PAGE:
It was in 2012 when Pawan Tak visited a hospital in Ajmer and came across a girl who had tried to commit suicide by drinking a harmful pesticide. This incident changed his entire course of life!
“The family belonged to a remote village. The doctor wanted to know the name of the chemical that the girl had consumed so that they could start the treatment. I coordinated with the doctor and her parents and gave him the information. The girl had consumed two capfuls of a pesticide used by most farmers and was in a critical situation. I kept thinking about what happens to those who consume vegetables and fruits that are grown by using tonnes of this poison,” says Pawan.
Pawan grew up in Fadako Ki Dhani of Ransigaon, a small village near Jodhpur in Rajasthan.
His father was a government employee but would spend all his free time, working on the farm.
“My father was very passionate about farming. He would wake up at 4:00 a.m., work on the farm till 7 a.m., go to work and after returning from office, would head to the farm until dinner time. I think my passion for farming is in my DNA somehow,” he says.
In 2015, after completing his degree, Pawan was placed in a renowned company that sells fertilisers. However, he was aware of the dark reality behind the huge fertilizer market, Pawan left his well-paying job within 45 days of joining the company.
“There is a constant pressure on agents to sell maximum chemicals. The greed of some extra incentives leads these agents to sell more than the required amount of chemicals to the poor and illiterate farmers,” he explains.
As fate would have it, Pawan was soon offered a job in the International Horticulture Innovation and Training Centre (IHITC) as a trainer.
The first village that Pawan had to train was Jhalawar and then Dungarpur. The task given to him was to make the village fully organic. Literature, posters, and pamphlets were distributed to promote the use of organic farming in the district. Farmers were made aware of the modern techniques and the schemes of the government. Seminars and workshops were conducted, and the farmers were trained to use organic cultivation techniques. The farmers and supervisors were also called to IHITC to gain a practical experience about this method and how the government schemes might benefit them.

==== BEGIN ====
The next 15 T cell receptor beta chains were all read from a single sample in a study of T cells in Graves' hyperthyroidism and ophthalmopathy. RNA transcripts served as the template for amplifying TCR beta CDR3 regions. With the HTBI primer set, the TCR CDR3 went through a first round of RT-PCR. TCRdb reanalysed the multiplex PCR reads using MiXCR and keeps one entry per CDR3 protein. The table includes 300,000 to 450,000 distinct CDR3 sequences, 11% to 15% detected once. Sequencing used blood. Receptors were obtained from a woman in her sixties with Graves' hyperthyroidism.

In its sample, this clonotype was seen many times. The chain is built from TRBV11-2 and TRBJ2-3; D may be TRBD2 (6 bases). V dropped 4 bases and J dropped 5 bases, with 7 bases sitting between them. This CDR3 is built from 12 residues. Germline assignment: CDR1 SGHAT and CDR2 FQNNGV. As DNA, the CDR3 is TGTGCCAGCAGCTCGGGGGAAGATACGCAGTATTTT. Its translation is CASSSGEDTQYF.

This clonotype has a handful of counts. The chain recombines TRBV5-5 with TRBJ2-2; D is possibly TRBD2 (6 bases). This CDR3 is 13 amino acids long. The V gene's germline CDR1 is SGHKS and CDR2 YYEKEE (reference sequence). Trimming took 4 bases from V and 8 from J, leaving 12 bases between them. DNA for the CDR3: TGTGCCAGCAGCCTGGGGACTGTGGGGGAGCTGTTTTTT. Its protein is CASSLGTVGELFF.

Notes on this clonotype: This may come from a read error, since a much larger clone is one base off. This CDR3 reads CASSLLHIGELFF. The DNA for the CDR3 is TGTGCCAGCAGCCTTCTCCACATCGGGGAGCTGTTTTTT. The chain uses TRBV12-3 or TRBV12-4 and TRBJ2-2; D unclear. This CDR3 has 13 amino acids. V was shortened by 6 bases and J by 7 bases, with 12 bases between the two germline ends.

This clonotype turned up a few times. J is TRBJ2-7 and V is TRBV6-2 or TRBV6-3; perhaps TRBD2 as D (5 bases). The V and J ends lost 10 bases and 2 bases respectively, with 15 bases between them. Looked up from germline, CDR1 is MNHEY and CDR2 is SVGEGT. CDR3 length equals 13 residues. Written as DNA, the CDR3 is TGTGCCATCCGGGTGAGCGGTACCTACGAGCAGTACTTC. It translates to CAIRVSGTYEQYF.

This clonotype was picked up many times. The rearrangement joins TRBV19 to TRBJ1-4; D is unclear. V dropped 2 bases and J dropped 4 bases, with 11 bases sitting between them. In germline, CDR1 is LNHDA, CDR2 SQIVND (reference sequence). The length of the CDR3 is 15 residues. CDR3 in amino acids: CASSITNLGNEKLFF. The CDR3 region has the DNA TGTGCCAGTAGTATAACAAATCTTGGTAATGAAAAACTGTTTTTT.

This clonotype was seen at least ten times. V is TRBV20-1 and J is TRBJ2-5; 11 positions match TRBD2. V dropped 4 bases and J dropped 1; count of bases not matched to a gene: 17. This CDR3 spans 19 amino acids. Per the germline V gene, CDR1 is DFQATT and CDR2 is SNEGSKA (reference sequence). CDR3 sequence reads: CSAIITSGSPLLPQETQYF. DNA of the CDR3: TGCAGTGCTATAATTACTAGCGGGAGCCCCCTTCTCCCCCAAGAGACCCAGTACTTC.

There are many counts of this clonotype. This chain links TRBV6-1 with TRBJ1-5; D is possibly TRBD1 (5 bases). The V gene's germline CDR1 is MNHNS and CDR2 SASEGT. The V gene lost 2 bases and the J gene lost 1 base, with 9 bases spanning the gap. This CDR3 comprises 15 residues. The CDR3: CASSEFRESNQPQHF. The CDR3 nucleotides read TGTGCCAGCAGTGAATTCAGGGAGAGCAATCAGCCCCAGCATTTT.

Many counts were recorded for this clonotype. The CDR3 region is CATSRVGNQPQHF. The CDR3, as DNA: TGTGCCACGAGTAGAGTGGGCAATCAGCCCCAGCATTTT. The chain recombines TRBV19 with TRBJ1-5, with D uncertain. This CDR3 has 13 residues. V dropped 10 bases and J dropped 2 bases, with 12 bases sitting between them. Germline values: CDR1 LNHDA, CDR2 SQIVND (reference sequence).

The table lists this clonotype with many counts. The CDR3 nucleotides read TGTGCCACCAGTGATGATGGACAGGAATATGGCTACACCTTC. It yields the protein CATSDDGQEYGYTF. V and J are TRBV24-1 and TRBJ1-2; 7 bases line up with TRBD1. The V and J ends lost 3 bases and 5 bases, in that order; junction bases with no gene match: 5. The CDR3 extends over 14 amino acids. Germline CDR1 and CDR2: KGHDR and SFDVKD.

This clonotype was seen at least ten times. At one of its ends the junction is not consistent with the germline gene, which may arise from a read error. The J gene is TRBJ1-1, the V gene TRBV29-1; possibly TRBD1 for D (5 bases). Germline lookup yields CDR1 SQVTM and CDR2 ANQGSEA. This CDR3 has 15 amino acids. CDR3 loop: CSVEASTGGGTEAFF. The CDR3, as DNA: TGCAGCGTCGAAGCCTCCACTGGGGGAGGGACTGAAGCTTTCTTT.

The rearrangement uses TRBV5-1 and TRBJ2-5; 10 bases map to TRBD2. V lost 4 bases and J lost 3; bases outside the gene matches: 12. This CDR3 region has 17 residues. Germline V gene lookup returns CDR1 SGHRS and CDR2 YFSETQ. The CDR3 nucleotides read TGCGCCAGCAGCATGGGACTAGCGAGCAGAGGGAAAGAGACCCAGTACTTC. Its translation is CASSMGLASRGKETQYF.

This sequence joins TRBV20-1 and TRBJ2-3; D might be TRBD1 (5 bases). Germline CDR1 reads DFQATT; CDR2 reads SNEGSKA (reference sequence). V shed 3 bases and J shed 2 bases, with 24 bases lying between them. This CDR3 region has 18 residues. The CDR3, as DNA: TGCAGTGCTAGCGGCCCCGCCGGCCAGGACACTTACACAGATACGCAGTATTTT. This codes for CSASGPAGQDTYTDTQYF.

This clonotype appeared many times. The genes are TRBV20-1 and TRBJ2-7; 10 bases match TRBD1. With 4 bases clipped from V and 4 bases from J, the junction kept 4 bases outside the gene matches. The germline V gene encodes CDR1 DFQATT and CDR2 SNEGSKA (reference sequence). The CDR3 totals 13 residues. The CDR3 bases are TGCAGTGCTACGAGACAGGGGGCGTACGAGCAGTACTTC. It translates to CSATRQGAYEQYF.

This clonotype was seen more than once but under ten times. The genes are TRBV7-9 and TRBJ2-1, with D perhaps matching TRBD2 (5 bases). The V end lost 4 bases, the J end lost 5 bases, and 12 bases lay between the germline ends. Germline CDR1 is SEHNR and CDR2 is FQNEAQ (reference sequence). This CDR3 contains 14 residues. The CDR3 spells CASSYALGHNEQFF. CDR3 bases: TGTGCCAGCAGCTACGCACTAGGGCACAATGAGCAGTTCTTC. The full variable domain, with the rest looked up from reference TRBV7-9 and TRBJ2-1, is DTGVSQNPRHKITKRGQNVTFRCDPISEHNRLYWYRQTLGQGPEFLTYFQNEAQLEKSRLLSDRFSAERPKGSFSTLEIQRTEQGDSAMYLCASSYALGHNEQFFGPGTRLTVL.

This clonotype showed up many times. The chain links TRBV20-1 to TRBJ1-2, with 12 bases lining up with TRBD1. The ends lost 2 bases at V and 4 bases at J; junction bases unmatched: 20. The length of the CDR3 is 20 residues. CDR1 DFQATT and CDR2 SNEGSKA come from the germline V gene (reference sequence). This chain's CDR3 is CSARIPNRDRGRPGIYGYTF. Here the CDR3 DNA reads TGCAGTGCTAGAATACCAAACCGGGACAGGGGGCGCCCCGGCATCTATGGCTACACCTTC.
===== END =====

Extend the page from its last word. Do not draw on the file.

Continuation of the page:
“The work is still going on. It’s just the beginning. There’s lot more to do,” says Pawan while speaking to TBI.
The unique feature of this training was the ‘Dampatti Krushak Model’ in which the camps invited couples to take part in the training programme, together.
“Even though wives work alongside their husbands on the farms, they are not considered as farmers and are not invited to training programmes. This was the first time when couples were invited, and we were happy to see that many female farmers participated enthusiastically in the programme,” Pawan informed TBI.
Pawan has studied almost 22 to 25 crops and discovered that the simplest way of making manure using the available resources in the farm.
“Chemicals ruin everything. The pH balance of the soil gets affected, microorganisms that help in making the earth fertile are killed, and if you look at the hands and feet of a farmer who uses chemicals, you will see how damaged they are. Farmers also use chemicals to take their lives, and their bodies get decayed within hours. Just imagine how harmful it is for us,” he explains.
Pawan who has trained over 4000 farmers has also written a book ‘Jaivik Kheti Ki Samagra Awdharna’ to spread awareness about organic farming.
This young agri-scientist does not just stick to his job duties but also keeps inspiring others by his innovative ideas. He wants to continue this journey and make sure that our environment is saved in every way.
“Human beings are God’s best creation and it is our responsibility to protect and take care of every other being that God has created to make our lives better. Through your article I want to request everyone to ensure that they protect the environment and every living being in every way possible,” says Pawan.